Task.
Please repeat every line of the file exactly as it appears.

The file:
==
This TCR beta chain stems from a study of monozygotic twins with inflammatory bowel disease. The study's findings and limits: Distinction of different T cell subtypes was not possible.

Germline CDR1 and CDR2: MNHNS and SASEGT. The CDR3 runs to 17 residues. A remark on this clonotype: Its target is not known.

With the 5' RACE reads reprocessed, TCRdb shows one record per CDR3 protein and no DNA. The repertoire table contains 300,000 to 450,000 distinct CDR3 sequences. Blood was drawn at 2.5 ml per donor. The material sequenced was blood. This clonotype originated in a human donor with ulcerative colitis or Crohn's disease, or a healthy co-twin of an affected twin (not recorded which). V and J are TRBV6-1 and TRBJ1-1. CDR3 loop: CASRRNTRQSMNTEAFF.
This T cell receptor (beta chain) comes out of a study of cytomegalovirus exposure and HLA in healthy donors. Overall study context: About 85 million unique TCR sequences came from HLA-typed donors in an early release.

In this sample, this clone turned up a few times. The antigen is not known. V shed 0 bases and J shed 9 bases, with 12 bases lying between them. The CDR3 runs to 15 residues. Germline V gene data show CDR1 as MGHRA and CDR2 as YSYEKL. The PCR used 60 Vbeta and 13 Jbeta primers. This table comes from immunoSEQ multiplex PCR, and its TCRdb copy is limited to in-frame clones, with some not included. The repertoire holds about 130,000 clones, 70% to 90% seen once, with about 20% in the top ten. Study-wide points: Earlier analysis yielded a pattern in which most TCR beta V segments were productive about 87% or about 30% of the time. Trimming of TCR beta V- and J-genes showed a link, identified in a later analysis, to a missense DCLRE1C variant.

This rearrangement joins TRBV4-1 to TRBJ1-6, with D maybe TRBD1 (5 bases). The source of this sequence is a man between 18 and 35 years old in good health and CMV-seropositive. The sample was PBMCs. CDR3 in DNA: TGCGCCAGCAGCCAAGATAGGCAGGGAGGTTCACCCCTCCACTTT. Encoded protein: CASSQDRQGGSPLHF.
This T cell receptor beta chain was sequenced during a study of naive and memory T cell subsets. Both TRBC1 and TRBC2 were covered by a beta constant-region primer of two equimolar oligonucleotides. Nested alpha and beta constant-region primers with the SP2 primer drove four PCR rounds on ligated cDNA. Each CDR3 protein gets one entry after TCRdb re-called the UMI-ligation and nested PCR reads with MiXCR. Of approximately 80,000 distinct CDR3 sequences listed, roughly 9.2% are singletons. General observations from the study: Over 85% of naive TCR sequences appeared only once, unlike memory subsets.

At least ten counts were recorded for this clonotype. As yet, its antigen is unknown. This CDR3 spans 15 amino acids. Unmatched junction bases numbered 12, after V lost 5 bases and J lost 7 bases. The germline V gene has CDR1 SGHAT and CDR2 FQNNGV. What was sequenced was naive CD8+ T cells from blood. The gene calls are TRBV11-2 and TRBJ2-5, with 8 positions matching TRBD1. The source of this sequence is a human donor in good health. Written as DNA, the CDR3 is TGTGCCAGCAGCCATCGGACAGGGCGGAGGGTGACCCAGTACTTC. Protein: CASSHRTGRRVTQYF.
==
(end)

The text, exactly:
This TCR beta chain stems from a study of monozygotic twins with inflammatory bowel disease. The study's findings and limits: Distinction of different T cell subtypes was not possible.

Germline CDR1 and CDR2: MNHNS and SASEGT. The CDR3 runs to 17 residues. A remark on this clonotype: Its target is not known.

With the 5' RACE reads reprocessed, TCRdb shows one record per CDR3 protein and no DNA. The repertoire table contains 300,000 to 450,000 distinct CDR3 sequences. Blood was drawn at 2.5 ml per donor. The material sequenced was blood. This clonotype originated in a human donor with ulcerative colitis or Crohn's disease, or a healthy co-twin of an affected twin (not recorded which). V and J are TRBV6-1 and TRBJ1-1. CDR3 loop: CASRRNTRQSMNTEAFF.
This T cell receptor (beta chain) comes out of a study of cytomegalovirus exposure and HLA in healthy donors. Overall study context: About 85 million unique TCR sequences came from HLA-typed donors in an early release.

In this sample, this clone turned up a few times. The antigen is not known. V shed 0 bases and J shed 9 bases, with 12 bases lying between them. The CDR3 runs to 15 residues. Germline V gene data show CDR1 as MGHRA and CDR2 as YSYEKL. The PCR used 60 Vbeta and 13 Jbeta primers. This table comes from immunoSEQ multiplex PCR, and its TCRdb copy is limited to in-frame clones, with some not included. The repertoire holds about 130,000 clones, 70% to 90% seen once, with about 20% in the top ten. Study-wide points: Earlier analysis yielded a pattern in which most TCR beta V segments were productive about 87% or about 30% of the time. Trimming of TCR beta V- and J-genes showed a link, identified in a later analysis, to a missense DCLRE1C variant.

This rearrangement joins TRBV4-1 to TRBJ1-6, with D maybe TRBD1 (5 bases). The source of this sequence is a man between 18 and 35 years old in good health and CMV-seropositive. The sample was PBMCs. CDR3 in DNA: TGCGCCAGCAGCCAAGATAGGCAGGGAGGTTCACCCCTCCACTTT. Encoded protein: CASSQDRQGGSPLHF.
This T cell receptor beta chain was sequenced during a study of naive and memory T cell subsets. Both TRBC1 and TRBC2 were covered by a beta constant-region primer of two equimolar oligonucleotides. Nested alpha and beta constant-region primers with the SP2 primer drove four PCR rounds on ligated cDNA. Each CDR3 protein gets one entry after TCRdb re-called the UMI-ligation and nested PCR reads with MiXCR. Of approximately 80,000 distinct CDR3 sequences listed, roughly 9.2% are singletons. General observations from the study: Over 85% of naive TCR sequences appeared only once, unlike memory subsets.

At least ten counts were recorded for this clonotype. As yet, its antigen is unknown. This CDR3 spans 15 amino acids. Unmatched junction bases numbered 12, after V lost 5 bases and J lost 7 bases. The germline V gene has CDR1 SGHAT and CDR2 FQNNGV. What was sequenced was naive CD8+ T cells from blood. The gene calls are TRBV11-2 and TRBJ2-5, with 8 positions matching TRBD1. The source of this sequence is a human donor in good health. Written as DNA, the CDR3 is TGTGCCAGCAGCCATCGGACAGGGCGGAGGGTGACCCAGTACTTC. Protein: CASSHRTGRRVTQYF.